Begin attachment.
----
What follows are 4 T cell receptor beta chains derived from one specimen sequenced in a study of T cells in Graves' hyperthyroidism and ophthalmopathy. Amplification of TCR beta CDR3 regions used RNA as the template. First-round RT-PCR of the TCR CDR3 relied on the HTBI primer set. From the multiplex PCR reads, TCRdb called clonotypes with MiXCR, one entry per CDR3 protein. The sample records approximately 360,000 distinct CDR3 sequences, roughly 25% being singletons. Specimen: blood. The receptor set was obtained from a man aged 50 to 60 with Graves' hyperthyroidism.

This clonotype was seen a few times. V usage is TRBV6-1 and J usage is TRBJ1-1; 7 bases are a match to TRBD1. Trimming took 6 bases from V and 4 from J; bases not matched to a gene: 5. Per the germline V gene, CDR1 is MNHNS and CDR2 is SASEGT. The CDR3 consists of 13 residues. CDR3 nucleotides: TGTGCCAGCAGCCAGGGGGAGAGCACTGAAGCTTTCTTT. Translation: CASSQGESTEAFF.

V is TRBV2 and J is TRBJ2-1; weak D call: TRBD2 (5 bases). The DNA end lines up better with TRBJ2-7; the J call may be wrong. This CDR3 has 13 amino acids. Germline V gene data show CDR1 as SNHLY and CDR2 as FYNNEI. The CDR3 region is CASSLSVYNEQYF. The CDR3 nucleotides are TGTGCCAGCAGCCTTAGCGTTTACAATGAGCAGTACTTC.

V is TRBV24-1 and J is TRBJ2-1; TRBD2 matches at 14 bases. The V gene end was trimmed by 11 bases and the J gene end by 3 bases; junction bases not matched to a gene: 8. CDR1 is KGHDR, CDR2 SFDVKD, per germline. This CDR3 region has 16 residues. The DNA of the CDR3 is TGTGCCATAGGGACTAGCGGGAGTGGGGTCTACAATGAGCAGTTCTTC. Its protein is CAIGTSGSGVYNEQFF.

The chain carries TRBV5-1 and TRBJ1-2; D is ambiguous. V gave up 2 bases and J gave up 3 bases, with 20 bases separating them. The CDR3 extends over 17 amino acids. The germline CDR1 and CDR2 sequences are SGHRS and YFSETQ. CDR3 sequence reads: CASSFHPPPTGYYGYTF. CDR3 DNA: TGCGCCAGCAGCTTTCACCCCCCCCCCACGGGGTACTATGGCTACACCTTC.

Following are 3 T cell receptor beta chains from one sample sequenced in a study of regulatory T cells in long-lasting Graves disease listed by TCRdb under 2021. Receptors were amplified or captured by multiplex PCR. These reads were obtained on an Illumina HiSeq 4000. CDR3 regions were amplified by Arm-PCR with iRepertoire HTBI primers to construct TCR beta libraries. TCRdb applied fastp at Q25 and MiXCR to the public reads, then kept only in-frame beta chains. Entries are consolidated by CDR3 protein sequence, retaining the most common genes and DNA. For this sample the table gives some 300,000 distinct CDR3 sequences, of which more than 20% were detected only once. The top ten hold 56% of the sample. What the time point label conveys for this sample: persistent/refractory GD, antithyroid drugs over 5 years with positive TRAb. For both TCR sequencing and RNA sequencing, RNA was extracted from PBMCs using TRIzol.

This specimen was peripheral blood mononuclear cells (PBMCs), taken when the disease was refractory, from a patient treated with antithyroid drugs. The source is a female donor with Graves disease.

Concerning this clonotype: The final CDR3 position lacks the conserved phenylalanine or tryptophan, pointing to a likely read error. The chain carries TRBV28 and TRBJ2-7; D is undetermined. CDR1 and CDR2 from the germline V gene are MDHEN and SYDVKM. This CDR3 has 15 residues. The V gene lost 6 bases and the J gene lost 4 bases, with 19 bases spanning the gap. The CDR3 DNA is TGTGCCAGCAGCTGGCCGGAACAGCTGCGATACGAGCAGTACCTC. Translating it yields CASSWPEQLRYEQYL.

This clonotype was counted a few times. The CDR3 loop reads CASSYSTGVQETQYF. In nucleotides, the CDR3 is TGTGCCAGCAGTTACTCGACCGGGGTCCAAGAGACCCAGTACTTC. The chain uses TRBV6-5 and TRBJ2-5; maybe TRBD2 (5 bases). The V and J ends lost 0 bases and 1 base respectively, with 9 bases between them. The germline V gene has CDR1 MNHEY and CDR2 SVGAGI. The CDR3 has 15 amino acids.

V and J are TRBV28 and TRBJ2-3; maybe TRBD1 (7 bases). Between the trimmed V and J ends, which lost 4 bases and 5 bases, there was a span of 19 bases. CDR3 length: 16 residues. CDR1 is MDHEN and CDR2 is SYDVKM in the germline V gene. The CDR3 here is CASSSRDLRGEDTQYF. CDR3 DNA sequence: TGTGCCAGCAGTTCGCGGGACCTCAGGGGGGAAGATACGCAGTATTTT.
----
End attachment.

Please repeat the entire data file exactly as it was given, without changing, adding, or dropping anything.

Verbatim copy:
What follows are 4 T cell receptor beta chains derived from one specimen sequenced in a study of T cells in Graves' hyperthyroidism and ophthalmopathy. Amplification of TCR beta CDR3 regions used RNA as the template. First-round RT-PCR of the TCR CDR3 relied on the HTBI primer set. From the multiplex PCR reads, TCRdb called clonotypes with MiXCR, one entry per CDR3 protein. The sample records approximately 360,000 distinct CDR3 sequences, roughly 25% being singletons. Specimen: blood. The receptor set was obtained from a man aged 50 to 60 with Graves' hyperthyroidism.

This clonotype was seen a few times. V usage is TRBV6-1 and J usage is TRBJ1-1; 7 bases are a match to TRBD1. Trimming took 6 bases from V and 4 from J; bases not matched to a gene: 5. Per the germline V gene, CDR1 is MNHNS and CDR2 is SASEGT. The CDR3 consists of 13 residues. CDR3 nucleotides: TGTGCCAGCAGCCAGGGGGAGAGCACTGAAGCTTTCTTT. Translation: CASSQGESTEAFF.

V is TRBV2 and J is TRBJ2-1; weak D call: TRBD2 (5 bases). The DNA end lines up better with TRBJ2-7; the J call may be wrong. This CDR3 has 13 amino acids. Germline V gene data show CDR1 as SNHLY and CDR2 as FYNNEI. The CDR3 region is CASSLSVYNEQYF. The CDR3 nucleotides are TGTGCCAGCAGCCTTAGCGTTTACAATGAGCAGTACTTC.

V is TRBV24-1 and J is TRBJ2-1; TRBD2 matches at 14 bases. The V gene end was trimmed by 11 bases and the J gene end by 3 bases; junction bases not matched to a gene: 8. CDR1 is KGHDR, CDR2 SFDVKD, per germline. This CDR3 region has 16 residues. The DNA of the CDR3 is TGTGCCATAGGGACTAGCGGGAGTGGGGTCTACAATGAGCAGTTCTTC. Its protein is CAIGTSGSGVYNEQFF.

The chain carries TRBV5-1 and TRBJ1-2; D is ambiguous. V gave up 2 bases and J gave up 3 bases, with 20 bases separating them. The CDR3 extends over 17 amino acids. The germline CDR1 and CDR2 sequences are SGHRS and YFSETQ. CDR3 sequence reads: CASSFHPPPTGYYGYTF. CDR3 DNA: TGCGCCAGCAGCTTTCACCCCCCCCCCACGGGGTACTATGGCTACACCTTC.

Following are 3 T cell receptor beta chains from one sample sequenced in a study of regulatory T cells in long-lasting Graves disease listed by TCRdb under 2021. Receptors were amplified or captured by multiplex PCR. These reads were obtained on an Illumina HiSeq 4000. CDR3 regions were amplified by Arm-PCR with iRepertoire HTBI primers to construct TCR beta libraries. TCRdb applied fastp at Q25 and MiXCR to the public reads, then kept only in-frame beta chains. Entries are consolidated by CDR3 protein sequence, retaining the most common genes and DNA. For this sample the table gives some 300,000 distinct CDR3 sequences, of which more than 20% were detected only once. The top ten hold 56% of the sample. What the time point label conveys for this sample: persistent/refractory GD, antithyroid drugs over 5 years with positive TRAb. For both TCR sequencing and RNA sequencing, RNA was extracted from PBMCs using TRIzol.

This specimen was peripheral blood mononuclear cells (PBMCs), taken when the disease was refractory, from a patient treated with antithyroid drugs. The source is a female donor with Graves disease.

Concerning this clonotype: The final CDR3 position lacks the conserved phenylalanine or tryptophan, pointing to a likely read error. The chain carries TRBV28 and TRBJ2-7; D is undetermined. CDR1 and CDR2 from the germline V gene are MDHEN and SYDVKM. This CDR3 has 15 residues. The V gene lost 6 bases and the J gene lost 4 bases, with 19 bases spanning the gap. The CDR3 DNA is TGTGCCAGCAGCTGGCCGGAACAGCTGCGATACGAGCAGTACCTC. Translating it yields CASSWPEQLRYEQYL.

This clonotype was counted a few times. The CDR3 loop reads CASSYSTGVQETQYF. In nucleotides, the CDR3 is TGTGCCAGCAGTTACTCGACCGGGGTCCAAGAGACCCAGTACTTC. The chain uses TRBV6-5 and TRBJ2-5; maybe TRBD2 (5 bases). The V and J ends lost 0 bases and 1 base respectively, with 9 bases between them. The germline V gene has CDR1 MNHEY and CDR2 SVGAGI. The CDR3 has 15 amino acids.

V and J are TRBV28 and TRBJ2-3; maybe TRBD1 (7 bases). Between the trimmed V and J ends, which lost 4 bases and 5 bases, there was a span of 19 bases. CDR3 length: 16 residues. CDR1 is MDHEN and CDR2 is SYDVKM in the germline V gene. The CDR3 here is CASSSRDLRGEDTQYF. CDR3 DNA sequence: TGTGCCAGCAGTTCGCGGGACCTCAGGGGGGAAGATACGCAGTATTTT.